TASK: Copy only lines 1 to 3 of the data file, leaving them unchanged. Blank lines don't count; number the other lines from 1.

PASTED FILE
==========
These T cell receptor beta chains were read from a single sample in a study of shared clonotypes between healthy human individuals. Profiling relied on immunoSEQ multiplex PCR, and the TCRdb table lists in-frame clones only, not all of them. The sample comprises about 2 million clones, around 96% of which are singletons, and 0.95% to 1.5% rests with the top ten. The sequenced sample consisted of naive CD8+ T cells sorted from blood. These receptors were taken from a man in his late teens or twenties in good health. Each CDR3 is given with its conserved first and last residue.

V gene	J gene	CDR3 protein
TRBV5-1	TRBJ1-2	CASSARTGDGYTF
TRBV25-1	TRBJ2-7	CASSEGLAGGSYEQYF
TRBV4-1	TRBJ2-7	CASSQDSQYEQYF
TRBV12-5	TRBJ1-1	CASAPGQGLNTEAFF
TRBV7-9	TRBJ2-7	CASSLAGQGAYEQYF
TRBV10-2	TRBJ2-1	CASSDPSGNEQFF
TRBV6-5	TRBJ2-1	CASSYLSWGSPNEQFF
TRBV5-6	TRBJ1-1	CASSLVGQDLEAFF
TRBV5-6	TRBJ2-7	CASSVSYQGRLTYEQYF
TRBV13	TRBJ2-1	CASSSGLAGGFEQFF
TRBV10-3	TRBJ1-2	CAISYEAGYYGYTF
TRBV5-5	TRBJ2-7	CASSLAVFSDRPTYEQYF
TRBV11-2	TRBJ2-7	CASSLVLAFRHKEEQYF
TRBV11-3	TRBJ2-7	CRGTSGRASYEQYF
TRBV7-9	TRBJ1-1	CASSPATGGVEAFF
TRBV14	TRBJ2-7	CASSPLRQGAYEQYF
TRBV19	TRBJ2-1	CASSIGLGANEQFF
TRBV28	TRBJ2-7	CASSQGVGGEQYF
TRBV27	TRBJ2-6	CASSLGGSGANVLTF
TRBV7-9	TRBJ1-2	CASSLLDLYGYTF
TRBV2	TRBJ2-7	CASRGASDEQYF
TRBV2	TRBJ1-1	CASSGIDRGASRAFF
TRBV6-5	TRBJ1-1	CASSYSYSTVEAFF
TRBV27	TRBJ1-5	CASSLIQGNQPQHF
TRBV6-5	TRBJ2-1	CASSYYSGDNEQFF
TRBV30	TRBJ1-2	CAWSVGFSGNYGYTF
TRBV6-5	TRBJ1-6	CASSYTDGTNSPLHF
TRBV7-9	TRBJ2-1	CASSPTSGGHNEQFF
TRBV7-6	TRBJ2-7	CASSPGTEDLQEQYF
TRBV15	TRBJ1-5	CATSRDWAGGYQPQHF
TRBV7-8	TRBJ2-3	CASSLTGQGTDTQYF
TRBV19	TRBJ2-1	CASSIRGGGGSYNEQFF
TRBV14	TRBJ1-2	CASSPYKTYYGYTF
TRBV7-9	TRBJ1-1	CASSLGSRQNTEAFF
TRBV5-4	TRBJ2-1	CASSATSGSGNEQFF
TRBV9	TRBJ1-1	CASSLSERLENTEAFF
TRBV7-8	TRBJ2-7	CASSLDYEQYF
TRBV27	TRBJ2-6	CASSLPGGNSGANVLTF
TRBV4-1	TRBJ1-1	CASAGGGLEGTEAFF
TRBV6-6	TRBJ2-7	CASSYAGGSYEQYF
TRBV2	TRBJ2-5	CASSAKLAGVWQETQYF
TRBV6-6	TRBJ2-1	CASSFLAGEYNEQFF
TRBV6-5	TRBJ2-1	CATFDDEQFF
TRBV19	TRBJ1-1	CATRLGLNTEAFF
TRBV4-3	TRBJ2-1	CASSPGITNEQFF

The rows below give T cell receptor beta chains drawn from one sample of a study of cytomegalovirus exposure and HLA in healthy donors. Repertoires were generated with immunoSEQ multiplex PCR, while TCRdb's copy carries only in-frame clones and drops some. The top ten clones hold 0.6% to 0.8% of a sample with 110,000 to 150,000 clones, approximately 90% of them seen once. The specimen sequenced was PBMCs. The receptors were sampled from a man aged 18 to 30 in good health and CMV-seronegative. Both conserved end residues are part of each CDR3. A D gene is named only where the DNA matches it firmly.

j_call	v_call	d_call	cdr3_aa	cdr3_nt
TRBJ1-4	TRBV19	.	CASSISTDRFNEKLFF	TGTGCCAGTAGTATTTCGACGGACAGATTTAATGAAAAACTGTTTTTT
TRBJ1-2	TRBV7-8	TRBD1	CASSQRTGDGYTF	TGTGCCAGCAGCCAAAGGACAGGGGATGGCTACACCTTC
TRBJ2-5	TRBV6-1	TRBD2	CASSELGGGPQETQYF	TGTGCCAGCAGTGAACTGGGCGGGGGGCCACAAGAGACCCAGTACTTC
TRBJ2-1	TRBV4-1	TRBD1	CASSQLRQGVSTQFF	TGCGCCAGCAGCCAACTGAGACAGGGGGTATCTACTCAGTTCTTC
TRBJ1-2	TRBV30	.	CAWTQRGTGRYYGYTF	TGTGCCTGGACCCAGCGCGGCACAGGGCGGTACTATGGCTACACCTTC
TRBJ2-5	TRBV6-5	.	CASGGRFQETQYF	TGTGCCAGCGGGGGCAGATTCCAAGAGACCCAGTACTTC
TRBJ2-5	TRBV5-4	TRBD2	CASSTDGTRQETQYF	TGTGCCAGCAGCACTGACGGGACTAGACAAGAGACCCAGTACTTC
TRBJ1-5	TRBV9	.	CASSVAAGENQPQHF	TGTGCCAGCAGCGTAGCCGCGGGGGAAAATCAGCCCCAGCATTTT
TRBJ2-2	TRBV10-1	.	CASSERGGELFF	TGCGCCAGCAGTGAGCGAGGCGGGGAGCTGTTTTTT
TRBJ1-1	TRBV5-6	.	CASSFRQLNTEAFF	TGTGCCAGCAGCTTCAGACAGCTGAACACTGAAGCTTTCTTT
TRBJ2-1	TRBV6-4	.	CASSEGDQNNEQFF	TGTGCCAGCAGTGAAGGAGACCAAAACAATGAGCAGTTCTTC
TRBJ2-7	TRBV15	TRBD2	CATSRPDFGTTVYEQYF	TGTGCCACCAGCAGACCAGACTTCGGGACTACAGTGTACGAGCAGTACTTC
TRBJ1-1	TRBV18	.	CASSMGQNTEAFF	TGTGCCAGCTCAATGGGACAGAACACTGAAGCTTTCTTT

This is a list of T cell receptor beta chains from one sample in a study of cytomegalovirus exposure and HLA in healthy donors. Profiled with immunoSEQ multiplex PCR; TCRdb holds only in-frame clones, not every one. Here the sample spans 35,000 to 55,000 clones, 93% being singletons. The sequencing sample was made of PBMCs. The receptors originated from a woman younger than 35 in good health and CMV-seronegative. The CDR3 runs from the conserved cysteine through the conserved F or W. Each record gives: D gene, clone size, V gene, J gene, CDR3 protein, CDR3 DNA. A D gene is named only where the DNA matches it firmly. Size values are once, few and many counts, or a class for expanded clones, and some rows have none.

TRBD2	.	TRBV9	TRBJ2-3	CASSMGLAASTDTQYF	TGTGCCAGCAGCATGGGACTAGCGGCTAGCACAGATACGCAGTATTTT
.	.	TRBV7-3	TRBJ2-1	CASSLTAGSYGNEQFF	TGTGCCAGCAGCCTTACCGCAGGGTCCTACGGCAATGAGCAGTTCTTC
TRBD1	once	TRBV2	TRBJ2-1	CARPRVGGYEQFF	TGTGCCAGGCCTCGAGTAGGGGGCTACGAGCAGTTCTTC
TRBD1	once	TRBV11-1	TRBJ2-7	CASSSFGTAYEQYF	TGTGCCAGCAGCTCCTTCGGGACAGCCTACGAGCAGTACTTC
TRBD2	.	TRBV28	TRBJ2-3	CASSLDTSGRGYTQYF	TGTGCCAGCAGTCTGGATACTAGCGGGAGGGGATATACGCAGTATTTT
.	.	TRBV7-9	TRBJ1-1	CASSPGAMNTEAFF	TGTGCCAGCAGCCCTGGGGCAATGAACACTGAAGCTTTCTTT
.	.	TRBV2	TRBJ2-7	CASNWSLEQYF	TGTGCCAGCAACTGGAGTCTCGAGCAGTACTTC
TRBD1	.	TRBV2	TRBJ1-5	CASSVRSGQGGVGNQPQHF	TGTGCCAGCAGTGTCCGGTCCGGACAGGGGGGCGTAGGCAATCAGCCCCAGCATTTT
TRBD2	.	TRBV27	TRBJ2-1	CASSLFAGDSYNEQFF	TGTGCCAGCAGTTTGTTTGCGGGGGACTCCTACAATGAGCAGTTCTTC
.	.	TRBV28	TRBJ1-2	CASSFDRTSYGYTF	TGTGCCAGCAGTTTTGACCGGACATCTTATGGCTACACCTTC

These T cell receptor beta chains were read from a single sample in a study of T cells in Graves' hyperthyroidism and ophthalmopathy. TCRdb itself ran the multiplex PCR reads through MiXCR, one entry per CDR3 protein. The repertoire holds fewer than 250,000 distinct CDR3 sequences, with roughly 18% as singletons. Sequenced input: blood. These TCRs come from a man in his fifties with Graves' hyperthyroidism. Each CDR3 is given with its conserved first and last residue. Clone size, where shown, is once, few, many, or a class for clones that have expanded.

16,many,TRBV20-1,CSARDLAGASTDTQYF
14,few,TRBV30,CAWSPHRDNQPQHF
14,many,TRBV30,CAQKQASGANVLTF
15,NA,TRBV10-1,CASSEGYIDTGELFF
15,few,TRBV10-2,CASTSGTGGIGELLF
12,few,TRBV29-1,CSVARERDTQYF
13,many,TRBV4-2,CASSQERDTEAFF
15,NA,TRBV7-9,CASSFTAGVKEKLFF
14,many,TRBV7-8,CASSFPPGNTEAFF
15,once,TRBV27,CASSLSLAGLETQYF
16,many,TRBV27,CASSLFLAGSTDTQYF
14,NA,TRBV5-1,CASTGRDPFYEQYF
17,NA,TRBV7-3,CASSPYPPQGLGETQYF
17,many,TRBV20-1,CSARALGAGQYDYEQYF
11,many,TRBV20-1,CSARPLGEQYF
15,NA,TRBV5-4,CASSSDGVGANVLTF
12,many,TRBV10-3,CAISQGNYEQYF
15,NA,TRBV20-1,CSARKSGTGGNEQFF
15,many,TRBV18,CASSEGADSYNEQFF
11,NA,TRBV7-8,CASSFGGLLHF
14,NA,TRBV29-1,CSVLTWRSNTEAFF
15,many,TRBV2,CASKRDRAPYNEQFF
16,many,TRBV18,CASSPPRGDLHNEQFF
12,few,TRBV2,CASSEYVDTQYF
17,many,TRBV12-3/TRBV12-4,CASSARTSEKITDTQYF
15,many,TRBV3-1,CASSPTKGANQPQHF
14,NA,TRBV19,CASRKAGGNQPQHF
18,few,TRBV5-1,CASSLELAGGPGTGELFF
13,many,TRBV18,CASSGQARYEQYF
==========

These T cell receptor beta chains were read from a single sample in a study of shared clonotypes between healthy human individuals. Profiling relied on immunoSEQ multiplex PCR, and the TCRdb table lists in-frame clones only, not all of them. The sample comprises about 2 million clones, around 96% of which are singletons, and 0.95% to 1.5% rests with the top ten. The sequenced sample consisted of naive CD8+ T cells sorted from blood. These receptors were taken from a man in his late teens or twenties in good health. Each CDR3 is given with its conserved first and last residue.

V gene	J gene	CDR3 protein
TRBV5-1	TRBJ1-2	CASSARTGDGYTF